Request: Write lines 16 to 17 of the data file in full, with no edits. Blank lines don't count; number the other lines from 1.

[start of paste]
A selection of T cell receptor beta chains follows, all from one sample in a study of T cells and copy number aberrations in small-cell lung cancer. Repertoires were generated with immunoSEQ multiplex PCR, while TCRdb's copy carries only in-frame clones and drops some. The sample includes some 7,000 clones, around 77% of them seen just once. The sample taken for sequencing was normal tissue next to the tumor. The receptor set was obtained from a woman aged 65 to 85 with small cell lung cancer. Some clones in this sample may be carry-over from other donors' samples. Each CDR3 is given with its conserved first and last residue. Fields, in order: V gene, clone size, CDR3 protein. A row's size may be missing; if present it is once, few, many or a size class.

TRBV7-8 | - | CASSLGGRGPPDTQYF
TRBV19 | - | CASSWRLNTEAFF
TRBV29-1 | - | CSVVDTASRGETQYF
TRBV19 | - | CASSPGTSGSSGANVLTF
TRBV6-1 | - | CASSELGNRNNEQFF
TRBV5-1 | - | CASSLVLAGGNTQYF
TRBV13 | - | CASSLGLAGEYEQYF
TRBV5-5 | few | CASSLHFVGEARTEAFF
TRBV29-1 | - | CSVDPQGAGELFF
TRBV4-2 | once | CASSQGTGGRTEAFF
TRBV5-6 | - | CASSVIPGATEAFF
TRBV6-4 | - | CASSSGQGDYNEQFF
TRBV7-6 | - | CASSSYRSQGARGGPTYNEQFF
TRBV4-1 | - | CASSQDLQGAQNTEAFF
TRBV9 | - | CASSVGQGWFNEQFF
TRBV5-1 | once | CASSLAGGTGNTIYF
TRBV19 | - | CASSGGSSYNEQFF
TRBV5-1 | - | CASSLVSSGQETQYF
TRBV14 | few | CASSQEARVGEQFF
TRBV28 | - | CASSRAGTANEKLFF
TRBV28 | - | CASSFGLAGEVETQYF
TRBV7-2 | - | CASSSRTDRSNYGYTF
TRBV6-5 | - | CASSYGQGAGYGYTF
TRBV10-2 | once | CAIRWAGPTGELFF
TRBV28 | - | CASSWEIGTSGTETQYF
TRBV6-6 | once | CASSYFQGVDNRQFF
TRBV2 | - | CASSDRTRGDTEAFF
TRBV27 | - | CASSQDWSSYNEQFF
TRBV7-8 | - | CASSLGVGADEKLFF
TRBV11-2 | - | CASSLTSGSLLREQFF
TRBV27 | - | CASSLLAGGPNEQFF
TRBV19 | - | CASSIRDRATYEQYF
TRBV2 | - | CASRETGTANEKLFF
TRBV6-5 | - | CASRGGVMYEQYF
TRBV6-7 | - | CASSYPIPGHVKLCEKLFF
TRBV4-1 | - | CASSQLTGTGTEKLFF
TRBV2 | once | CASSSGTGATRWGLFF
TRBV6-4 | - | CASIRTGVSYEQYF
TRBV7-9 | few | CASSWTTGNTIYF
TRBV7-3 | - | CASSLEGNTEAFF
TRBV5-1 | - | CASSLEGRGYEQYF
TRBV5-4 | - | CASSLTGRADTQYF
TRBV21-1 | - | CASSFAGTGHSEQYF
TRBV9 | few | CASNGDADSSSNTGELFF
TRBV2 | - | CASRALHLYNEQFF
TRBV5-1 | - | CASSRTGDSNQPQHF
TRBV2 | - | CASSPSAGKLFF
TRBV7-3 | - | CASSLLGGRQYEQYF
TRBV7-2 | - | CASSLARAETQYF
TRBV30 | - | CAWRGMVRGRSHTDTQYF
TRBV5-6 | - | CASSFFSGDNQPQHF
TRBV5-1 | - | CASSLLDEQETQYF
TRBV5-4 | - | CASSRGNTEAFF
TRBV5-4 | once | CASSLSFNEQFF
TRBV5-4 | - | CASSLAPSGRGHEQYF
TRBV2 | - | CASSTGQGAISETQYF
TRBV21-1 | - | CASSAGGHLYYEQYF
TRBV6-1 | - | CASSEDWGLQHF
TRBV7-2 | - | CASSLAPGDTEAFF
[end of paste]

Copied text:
TRBV9 | - | CASSVGQGWFNEQFF
TRBV5-1 | once | CASSLAGGTGNTIYF